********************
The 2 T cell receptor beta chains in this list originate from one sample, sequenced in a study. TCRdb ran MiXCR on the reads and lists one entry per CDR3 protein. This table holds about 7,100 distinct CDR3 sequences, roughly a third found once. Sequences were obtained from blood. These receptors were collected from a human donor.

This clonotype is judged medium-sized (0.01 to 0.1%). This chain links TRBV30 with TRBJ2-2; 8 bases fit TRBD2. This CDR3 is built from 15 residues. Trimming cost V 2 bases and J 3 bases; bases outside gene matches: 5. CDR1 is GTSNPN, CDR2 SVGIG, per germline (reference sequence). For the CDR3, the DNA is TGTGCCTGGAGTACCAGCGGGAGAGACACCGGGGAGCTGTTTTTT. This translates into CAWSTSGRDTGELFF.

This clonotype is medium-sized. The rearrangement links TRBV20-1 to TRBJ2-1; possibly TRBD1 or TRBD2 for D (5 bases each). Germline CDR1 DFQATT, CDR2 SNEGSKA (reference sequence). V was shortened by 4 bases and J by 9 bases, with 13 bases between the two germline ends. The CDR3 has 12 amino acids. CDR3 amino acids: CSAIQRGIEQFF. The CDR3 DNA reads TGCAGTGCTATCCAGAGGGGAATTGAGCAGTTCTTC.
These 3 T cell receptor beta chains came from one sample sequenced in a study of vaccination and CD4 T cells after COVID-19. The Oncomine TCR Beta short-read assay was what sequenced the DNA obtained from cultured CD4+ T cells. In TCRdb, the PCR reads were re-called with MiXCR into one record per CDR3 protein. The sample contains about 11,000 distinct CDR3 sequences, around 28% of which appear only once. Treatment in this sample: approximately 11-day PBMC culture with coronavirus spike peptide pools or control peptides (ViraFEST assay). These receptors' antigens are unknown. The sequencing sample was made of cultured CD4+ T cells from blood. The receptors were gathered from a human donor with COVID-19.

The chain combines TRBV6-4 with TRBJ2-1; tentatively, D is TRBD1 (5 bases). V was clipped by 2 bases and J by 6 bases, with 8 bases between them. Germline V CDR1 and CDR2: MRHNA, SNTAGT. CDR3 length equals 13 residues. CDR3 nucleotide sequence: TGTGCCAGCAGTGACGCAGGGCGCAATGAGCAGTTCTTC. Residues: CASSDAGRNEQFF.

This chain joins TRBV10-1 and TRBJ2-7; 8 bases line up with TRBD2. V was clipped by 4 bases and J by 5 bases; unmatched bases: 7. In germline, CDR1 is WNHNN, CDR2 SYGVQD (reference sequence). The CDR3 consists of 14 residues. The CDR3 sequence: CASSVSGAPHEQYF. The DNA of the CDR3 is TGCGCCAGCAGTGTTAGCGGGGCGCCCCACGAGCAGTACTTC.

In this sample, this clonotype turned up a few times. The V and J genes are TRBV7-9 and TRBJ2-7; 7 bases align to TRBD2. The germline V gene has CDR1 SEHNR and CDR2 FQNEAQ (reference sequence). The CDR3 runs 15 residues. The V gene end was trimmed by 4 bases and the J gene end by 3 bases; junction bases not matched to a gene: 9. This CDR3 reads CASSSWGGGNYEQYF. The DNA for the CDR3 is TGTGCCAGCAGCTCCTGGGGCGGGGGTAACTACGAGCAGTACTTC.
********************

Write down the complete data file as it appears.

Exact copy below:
The 2 T cell receptor beta chains in this list originate from one sample, sequenced in a study. TCRdb ran MiXCR on the reads and lists one entry per CDR3 protein. This table holds about 7,100 distinct CDR3 sequences, roughly a third found once. Sequences were obtained from blood. These receptors were collected from a human donor.

This clonotype is judged medium-sized (0.01 to 0.1%). This chain links TRBV30 with TRBJ2-2; 8 bases fit TRBD2. This CDR3 is built from 15 residues. Trimming cost V 2 bases and J 3 bases; bases outside gene matches: 5. CDR1 is GTSNPN, CDR2 SVGIG, per germline (reference sequence). For the CDR3, the DNA is TGTGCCTGGAGTACCAGCGGGAGAGACACCGGGGAGCTGTTTTTT. This translates into CAWSTSGRDTGELFF.

This clonotype is medium-sized. The rearrangement links TRBV20-1 to TRBJ2-1; possibly TRBD1 or TRBD2 for D (5 bases each). Germline CDR1 DFQATT, CDR2 SNEGSKA (reference sequence). V was shortened by 4 bases and J by 9 bases, with 13 bases between the two germline ends. The CDR3 has 12 amino acids. CDR3 amino acids: CSAIQRGIEQFF. The CDR3 DNA reads TGCAGTGCTATCCAGAGGGGAATTGAGCAGTTCTTC.
These 3 T cell receptor beta chains came from one sample sequenced in a study of vaccination and CD4 T cells after COVID-19. The Oncomine TCR Beta short-read assay was what sequenced the DNA obtained from cultured CD4+ T cells. In TCRdb, the PCR reads were re-called with MiXCR into one record per CDR3 protein. The sample contains about 11,000 distinct CDR3 sequences, around 28% of which appear only once. Treatment in this sample: approximately 11-day PBMC culture with coronavirus spike peptide pools or control peptides (ViraFEST assay). These receptors' antigens are unknown. The sequencing sample was made of cultured CD4+ T cells from blood. The receptors were gathered from a human donor with COVID-19.

The chain combines TRBV6-4 with TRBJ2-1; tentatively, D is TRBD1 (5 bases). V was clipped by 2 bases and J by 6 bases, with 8 bases between them. Germline V CDR1 and CDR2: MRHNA, SNTAGT. CDR3 length equals 13 residues. CDR3 nucleotide sequence: TGTGCCAGCAGTGACGCAGGGCGCAATGAGCAGTTCTTC. Residues: CASSDAGRNEQFF.

This chain joins TRBV10-1 and TRBJ2-7; 8 bases line up with TRBD2. V was clipped by 4 bases and J by 5 bases; unmatched bases: 7. In germline, CDR1 is WNHNN, CDR2 SYGVQD (reference sequence). The CDR3 consists of 14 residues. The CDR3 sequence: CASSVSGAPHEQYF. The DNA of the CDR3 is TGCGCCAGCAGTGTTAGCGGGGCGCCCCACGAGCAGTACTTC.

In this sample, this clonotype turned up a few times. The V and J genes are TRBV7-9 and TRBJ2-7; 7 bases align to TRBD2. The germline V gene has CDR1 SEHNR and CDR2 FQNEAQ (reference sequence). The CDR3 runs 15 residues. The V gene end was trimmed by 4 bases and the J gene end by 3 bases; junction bases not matched to a gene: 9. This CDR3 reads CASSSWGGGNYEQYF. The DNA for the CDR3 is TGTGCCAGCAGCTCCTGGGGCGGGGGTAACTACGAGCAGTACTTC.